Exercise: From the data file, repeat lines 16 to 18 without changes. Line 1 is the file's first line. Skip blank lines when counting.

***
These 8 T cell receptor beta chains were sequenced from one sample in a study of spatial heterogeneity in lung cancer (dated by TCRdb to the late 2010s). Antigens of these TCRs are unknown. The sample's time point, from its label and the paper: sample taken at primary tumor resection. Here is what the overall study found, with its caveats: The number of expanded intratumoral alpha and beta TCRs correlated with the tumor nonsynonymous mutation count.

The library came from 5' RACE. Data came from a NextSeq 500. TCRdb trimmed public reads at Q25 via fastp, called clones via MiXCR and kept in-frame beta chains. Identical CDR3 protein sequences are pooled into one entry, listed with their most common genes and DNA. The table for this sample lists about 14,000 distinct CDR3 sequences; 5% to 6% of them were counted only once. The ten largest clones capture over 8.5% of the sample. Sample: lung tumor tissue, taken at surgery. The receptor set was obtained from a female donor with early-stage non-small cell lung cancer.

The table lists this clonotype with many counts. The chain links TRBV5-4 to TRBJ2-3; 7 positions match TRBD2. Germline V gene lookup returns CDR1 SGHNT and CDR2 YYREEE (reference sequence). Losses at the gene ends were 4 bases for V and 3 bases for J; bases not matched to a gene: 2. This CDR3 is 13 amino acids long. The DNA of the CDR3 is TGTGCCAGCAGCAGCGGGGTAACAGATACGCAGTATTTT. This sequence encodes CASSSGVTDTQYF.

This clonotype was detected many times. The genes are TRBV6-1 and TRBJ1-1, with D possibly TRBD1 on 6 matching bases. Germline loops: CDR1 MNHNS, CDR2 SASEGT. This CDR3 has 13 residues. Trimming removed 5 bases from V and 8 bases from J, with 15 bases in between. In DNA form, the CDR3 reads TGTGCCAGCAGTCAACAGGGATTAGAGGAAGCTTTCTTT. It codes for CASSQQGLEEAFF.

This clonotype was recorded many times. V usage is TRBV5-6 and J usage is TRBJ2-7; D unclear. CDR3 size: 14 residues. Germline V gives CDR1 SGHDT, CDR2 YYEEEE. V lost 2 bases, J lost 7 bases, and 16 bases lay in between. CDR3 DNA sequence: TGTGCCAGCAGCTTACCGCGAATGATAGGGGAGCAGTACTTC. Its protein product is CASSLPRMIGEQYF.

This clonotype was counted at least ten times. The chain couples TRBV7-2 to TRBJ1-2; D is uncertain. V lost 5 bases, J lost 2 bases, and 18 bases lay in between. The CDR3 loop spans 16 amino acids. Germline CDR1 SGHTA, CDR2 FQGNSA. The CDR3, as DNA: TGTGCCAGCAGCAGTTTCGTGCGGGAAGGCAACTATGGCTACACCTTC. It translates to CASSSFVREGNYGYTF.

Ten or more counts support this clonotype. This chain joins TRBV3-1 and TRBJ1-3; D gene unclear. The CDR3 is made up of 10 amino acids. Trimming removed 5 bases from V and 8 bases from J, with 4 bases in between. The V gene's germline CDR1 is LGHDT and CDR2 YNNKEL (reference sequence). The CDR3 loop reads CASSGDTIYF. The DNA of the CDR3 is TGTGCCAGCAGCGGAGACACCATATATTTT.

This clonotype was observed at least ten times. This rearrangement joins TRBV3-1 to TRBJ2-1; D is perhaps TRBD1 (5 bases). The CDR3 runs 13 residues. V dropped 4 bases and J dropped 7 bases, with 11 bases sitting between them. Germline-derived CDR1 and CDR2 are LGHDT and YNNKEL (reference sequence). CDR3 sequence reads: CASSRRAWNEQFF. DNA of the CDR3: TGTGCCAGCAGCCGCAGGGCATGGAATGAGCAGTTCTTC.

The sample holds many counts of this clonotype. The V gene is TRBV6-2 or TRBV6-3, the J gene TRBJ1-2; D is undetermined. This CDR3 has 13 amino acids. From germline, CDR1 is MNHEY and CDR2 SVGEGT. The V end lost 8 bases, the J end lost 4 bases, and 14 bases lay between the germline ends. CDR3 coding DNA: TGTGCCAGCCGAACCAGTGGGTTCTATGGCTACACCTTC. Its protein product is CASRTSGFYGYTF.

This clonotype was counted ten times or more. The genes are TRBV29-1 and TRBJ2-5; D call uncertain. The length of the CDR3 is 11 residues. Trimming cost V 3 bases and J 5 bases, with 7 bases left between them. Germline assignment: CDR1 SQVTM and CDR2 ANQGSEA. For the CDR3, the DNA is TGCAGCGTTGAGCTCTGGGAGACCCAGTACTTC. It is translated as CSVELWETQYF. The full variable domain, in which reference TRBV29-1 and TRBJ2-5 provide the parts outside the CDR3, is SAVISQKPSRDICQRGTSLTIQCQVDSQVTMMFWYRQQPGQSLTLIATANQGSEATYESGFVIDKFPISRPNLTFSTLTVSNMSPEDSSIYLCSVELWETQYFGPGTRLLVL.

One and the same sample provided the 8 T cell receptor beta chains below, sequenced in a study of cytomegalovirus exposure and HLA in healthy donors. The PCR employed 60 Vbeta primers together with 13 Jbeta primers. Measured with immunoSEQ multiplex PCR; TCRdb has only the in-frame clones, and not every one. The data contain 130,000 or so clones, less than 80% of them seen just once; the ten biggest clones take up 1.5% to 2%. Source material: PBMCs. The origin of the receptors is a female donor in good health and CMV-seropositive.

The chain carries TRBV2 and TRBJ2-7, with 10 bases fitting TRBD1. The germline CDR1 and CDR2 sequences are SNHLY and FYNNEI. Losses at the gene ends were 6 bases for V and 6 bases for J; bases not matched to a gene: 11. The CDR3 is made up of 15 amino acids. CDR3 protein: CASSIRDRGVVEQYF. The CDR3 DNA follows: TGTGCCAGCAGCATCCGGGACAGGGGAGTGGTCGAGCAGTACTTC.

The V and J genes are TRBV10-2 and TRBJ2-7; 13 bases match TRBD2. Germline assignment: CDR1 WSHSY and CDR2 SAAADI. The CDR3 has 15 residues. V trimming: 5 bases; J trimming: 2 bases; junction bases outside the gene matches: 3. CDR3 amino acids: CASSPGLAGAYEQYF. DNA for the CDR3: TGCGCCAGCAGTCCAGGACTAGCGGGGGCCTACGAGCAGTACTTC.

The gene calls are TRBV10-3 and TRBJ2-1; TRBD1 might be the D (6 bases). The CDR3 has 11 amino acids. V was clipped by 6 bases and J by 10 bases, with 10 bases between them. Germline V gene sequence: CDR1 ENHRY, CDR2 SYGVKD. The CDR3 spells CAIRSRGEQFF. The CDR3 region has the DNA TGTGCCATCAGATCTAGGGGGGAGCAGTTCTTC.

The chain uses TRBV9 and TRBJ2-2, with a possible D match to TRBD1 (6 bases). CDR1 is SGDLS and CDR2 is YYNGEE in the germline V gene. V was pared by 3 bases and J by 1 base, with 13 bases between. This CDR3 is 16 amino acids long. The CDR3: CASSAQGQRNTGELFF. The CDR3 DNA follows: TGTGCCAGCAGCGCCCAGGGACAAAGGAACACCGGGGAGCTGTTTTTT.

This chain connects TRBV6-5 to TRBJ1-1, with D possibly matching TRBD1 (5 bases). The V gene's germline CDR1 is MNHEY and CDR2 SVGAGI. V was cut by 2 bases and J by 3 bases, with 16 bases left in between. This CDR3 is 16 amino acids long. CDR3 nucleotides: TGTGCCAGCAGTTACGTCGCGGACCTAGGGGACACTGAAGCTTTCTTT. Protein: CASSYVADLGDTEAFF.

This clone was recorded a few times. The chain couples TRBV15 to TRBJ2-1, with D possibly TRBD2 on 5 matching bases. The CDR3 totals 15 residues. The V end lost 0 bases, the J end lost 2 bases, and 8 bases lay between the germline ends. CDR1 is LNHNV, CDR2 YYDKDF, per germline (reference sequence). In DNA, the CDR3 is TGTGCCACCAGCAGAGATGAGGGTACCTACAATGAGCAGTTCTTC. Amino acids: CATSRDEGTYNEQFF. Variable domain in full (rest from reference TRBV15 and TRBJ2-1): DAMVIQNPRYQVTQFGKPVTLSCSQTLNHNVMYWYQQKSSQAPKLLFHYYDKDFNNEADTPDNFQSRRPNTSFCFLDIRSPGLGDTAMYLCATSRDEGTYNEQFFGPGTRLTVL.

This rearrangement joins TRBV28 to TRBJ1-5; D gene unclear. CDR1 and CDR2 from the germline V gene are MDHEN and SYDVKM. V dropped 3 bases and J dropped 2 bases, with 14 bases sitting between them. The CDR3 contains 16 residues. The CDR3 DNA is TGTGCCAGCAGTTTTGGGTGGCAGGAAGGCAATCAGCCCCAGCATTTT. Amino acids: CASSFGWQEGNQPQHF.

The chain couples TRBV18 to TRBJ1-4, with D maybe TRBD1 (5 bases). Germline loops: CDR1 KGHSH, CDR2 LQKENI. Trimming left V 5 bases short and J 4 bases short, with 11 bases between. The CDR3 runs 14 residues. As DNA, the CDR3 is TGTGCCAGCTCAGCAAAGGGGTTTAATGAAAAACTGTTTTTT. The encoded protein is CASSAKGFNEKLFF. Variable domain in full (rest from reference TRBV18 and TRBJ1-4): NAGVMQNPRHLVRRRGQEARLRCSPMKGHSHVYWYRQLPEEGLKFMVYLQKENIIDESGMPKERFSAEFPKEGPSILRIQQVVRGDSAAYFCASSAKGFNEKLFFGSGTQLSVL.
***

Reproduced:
This chain connects TRBV6-5 to TRBJ1-1, with D possibly matching TRBD1 (5 bases). The V gene's germline CDR1 is MNHEY and CDR2 SVGAGI. V was cut by 2 bases and J by 3 bases, with 16 bases left in between. This CDR3 is 16 amino acids long. CDR3 nucleotides: TGTGCCAGCAGTTACGTCGCGGACCTAGGGGACACTGAAGCTTTCTTT. Protein: CASSYVADLGDTEAFF.

This clone was recorded a few times. The chain couples TRBV15 to TRBJ2-1, with D possibly TRBD2 on 5 matching bases. The CDR3 totals 15 residues. The V end lost 0 bases, the J end lost 2 bases, and 8 bases lay between the germline ends. CDR1 is LNHNV, CDR2 YYDKDF, per germline (reference sequence). In DNA, the CDR3 is TGTGCCACCAGCAGAGATGAGGGTACCTACAATGAGCAGTTCTTC. Amino acids: CATSRDEGTYNEQFF. Variable domain in full (rest from reference TRBV15 and TRBJ2-1): DAMVIQNPRYQVTQFGKPVTLSCSQTLNHNVMYWYQQKSSQAPKLLFHYYDKDFNNEADTPDNFQSRRPNTSFCFLDIRSPGLGDTAMYLCATSRDEGTYNEQFFGPGTRLTVL.

This rearrangement joins TRBV28 to TRBJ1-5; D gene unclear. CDR1 and CDR2 from the germline V gene are MDHEN and SYDVKM. V dropped 3 bases and J dropped 2 bases, with 14 bases sitting between them. The CDR3 contains 16 residues. The CDR3 DNA is TGTGCCAGCAGTTTTGGGTGGCAGGAAGGCAATCAGCCCCAGCATTTT. Amino acids: CASSFGWQEGNQPQHF.